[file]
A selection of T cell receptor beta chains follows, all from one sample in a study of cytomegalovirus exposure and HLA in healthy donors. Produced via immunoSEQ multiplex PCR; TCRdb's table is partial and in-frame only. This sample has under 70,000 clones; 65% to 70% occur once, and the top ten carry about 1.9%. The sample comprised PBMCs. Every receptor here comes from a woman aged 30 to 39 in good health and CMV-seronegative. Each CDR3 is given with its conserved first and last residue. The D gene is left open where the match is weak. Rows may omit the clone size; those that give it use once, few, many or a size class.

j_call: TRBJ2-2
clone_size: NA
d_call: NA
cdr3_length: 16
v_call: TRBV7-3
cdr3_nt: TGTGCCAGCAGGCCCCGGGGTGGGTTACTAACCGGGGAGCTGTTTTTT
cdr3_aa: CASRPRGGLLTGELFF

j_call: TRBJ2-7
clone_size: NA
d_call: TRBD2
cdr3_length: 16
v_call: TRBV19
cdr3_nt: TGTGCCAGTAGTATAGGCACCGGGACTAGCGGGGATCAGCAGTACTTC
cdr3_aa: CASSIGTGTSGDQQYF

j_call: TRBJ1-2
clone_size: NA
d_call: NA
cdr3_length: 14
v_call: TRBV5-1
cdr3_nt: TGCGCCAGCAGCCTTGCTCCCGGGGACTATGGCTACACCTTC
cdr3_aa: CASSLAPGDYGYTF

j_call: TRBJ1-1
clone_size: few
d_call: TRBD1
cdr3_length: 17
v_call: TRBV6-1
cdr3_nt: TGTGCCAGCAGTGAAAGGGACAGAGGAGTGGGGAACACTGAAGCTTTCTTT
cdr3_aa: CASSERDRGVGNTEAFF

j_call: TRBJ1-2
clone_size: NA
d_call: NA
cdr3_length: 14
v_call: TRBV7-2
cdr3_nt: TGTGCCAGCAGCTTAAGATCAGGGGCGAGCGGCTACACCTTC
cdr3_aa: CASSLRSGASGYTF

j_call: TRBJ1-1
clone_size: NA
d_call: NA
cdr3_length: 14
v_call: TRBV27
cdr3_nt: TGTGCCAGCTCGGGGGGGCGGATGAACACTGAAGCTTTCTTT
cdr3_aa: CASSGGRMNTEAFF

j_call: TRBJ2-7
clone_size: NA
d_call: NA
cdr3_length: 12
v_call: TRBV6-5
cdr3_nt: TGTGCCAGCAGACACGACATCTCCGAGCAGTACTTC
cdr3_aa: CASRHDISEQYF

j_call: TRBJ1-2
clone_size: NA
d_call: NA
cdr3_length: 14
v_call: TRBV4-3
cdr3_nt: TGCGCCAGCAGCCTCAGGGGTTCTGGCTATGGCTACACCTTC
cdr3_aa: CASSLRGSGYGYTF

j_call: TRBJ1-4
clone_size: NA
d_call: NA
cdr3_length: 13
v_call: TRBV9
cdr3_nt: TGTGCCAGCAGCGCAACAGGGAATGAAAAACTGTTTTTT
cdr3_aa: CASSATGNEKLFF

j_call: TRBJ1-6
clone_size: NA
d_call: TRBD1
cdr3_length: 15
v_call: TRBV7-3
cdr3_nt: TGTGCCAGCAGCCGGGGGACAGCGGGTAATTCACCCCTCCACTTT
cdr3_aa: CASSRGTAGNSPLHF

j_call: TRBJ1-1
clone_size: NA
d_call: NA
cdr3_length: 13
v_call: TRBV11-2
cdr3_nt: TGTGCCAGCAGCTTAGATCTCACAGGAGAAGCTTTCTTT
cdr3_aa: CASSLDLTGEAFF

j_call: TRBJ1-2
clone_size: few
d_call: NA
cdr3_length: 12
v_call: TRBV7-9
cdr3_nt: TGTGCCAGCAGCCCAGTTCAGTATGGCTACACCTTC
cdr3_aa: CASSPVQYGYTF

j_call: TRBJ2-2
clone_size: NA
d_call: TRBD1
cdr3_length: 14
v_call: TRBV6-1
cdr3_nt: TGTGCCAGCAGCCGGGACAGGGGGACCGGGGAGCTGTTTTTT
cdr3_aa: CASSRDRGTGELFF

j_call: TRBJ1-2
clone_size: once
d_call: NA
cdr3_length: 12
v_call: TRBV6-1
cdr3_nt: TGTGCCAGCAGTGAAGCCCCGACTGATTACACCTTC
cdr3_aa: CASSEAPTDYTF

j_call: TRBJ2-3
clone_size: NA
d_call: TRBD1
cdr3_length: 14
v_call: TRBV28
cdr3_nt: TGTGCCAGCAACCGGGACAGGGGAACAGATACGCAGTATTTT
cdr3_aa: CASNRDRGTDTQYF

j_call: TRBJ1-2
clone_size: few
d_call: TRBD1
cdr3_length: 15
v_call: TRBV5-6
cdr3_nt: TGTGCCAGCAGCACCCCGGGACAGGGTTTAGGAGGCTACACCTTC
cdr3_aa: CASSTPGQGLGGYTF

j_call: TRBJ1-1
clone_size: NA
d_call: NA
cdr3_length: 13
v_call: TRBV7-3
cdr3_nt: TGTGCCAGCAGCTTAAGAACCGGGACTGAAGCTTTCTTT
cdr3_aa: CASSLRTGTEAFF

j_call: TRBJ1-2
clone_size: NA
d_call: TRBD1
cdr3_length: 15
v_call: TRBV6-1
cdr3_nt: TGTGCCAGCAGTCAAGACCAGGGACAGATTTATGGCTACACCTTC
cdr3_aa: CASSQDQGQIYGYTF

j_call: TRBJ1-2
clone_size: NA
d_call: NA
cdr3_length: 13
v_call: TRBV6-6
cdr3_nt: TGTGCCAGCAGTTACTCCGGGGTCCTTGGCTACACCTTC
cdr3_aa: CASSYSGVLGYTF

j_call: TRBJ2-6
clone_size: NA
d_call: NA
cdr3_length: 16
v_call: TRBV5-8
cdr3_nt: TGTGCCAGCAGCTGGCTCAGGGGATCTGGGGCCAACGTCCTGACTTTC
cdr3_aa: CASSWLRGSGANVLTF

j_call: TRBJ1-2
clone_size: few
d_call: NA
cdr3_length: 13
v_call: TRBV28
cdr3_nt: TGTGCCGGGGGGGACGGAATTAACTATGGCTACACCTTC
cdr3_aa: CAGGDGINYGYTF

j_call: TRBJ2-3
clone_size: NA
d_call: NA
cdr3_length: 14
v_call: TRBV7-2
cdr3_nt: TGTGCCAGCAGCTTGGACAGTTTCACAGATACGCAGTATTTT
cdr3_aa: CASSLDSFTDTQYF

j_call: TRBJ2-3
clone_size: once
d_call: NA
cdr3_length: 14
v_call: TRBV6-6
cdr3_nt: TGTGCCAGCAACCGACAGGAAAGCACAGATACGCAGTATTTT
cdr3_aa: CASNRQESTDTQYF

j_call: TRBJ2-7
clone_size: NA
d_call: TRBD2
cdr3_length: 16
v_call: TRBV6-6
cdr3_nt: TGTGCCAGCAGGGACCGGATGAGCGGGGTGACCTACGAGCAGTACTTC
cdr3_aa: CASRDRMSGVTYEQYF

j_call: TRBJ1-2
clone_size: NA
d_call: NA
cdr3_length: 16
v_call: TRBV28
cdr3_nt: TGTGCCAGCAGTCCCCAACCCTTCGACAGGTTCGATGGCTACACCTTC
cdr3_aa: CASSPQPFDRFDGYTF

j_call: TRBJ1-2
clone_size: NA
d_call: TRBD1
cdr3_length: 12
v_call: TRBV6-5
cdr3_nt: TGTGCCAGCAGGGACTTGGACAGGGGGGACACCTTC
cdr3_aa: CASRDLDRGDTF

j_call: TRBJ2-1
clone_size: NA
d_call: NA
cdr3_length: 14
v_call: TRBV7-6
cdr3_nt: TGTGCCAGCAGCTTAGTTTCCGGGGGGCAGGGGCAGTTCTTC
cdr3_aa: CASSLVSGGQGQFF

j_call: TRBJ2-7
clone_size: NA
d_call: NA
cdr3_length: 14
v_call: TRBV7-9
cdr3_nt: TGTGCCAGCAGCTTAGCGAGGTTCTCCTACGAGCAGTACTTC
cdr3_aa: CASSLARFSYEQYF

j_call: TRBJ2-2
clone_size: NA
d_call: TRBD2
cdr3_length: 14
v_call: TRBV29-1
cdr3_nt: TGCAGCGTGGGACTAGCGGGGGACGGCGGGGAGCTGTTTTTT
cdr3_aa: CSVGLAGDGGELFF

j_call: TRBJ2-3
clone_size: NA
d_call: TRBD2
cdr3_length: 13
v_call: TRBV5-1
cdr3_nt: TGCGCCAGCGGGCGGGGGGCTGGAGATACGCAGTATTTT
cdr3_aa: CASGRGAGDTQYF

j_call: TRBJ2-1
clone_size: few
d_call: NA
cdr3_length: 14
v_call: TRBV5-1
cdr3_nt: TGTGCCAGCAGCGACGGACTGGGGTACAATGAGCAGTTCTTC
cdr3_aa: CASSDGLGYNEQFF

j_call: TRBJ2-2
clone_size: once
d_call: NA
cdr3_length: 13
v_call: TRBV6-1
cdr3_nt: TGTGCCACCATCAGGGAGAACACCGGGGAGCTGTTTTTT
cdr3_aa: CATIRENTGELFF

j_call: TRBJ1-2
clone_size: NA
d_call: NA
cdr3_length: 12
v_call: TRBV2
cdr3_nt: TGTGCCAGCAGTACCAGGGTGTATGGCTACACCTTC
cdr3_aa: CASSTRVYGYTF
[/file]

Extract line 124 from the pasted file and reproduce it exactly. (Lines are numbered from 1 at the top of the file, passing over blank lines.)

cdr3_length: 15